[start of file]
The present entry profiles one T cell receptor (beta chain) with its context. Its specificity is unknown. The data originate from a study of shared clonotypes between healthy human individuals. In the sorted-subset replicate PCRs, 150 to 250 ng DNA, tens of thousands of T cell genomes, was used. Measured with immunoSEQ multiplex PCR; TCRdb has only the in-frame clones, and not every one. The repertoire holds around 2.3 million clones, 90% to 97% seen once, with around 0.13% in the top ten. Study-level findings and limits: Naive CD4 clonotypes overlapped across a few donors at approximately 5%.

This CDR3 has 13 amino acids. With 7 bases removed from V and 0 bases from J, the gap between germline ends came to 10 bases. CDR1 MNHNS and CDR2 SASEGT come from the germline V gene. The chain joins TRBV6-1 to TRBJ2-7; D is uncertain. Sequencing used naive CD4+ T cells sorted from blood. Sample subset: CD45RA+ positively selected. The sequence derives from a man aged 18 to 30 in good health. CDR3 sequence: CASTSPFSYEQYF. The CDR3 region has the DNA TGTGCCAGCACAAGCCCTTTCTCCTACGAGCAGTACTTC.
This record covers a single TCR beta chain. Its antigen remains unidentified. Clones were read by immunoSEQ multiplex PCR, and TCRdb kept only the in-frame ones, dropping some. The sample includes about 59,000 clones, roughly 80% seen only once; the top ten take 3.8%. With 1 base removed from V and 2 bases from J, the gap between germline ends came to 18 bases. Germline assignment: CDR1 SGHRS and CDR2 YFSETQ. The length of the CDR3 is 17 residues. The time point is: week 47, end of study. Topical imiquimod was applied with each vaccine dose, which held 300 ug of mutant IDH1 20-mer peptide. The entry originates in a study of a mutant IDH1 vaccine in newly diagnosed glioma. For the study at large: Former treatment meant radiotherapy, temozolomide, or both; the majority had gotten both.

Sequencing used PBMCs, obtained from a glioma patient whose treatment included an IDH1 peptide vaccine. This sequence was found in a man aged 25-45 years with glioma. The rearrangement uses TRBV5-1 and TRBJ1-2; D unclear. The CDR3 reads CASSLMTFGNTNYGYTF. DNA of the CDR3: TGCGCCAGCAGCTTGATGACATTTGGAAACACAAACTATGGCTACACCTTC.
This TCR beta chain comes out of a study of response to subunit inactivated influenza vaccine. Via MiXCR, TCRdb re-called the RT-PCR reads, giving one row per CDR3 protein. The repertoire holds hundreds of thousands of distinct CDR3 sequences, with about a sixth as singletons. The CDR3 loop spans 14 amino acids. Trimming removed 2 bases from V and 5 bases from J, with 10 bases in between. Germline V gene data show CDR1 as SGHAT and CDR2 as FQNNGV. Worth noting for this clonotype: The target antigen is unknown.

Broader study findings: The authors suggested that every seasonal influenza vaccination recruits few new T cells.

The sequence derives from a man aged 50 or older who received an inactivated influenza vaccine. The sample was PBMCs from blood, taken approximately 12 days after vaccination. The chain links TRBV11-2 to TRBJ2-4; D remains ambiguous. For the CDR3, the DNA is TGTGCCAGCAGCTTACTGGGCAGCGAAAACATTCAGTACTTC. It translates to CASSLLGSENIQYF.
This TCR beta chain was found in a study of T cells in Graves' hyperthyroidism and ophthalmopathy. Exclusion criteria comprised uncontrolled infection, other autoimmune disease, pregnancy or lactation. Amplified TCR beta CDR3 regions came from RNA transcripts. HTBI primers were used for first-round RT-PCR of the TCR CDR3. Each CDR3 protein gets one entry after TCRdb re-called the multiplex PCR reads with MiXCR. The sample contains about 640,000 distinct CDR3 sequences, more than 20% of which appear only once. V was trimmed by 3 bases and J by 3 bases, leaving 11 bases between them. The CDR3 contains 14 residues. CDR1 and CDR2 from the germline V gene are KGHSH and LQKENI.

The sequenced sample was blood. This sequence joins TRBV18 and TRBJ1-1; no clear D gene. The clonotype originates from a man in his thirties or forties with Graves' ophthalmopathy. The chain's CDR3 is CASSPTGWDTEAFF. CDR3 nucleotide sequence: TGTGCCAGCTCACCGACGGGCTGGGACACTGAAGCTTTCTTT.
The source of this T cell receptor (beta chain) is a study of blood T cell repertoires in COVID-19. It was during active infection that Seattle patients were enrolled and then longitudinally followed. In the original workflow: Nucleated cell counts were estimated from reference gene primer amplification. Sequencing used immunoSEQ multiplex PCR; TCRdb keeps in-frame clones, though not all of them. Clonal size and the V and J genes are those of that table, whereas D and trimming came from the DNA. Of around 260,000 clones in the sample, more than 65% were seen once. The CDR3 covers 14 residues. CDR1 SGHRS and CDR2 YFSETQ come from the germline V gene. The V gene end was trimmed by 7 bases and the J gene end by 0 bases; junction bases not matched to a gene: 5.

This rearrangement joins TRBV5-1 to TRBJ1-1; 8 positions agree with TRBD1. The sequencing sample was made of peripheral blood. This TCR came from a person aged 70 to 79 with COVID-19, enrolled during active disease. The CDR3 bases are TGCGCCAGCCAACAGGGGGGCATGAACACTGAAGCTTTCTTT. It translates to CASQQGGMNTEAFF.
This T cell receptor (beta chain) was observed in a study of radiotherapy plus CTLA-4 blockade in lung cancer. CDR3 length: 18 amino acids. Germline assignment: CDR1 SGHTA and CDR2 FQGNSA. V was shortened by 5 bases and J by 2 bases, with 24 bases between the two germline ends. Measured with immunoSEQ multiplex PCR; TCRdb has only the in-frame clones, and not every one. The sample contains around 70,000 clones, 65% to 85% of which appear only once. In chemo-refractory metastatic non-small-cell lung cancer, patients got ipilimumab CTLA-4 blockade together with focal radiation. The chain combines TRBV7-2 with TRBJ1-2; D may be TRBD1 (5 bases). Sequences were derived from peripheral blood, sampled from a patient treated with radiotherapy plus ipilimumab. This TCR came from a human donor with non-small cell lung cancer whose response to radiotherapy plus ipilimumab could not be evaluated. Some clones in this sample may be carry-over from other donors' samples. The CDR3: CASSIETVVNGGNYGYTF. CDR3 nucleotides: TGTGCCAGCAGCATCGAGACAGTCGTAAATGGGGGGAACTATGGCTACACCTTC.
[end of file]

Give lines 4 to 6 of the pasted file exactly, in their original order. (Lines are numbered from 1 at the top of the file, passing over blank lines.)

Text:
Sequencing used PBMCs, obtained from a glioma patient whose treatment included an IDH1 peptide vaccine. This sequence was found in a man aged 25-45 years with glioma. The rearrangement uses TRBV5-1 and TRBJ1-2; D unclear. The CDR3 reads CASSLMTFGNTNYGYTF. DNA of the CDR3: TGCGCCAGCAGCTTGATGACATTTGGAAACACAAACTATGGCTACACCTTC.
This TCR beta chain comes out of a study of response to subunit inactivated influenza vaccine. Via MiXCR, TCRdb re-called the RT-PCR reads, giving one row per CDR3 protein. The repertoire holds hundreds of thousands of distinct CDR3 sequences, with about a sixth as singletons. The CDR3 loop spans 14 amino acids. Trimming removed 2 bases from V and 5 bases from J, with 10 bases in between. Germline V gene data show CDR1 as SGHAT and CDR2 as FQNNGV. Worth noting for this clonotype: The target antigen is unknown.

Broader study findings: The authors suggested that every seasonal influenza vaccination recruits few new T cells.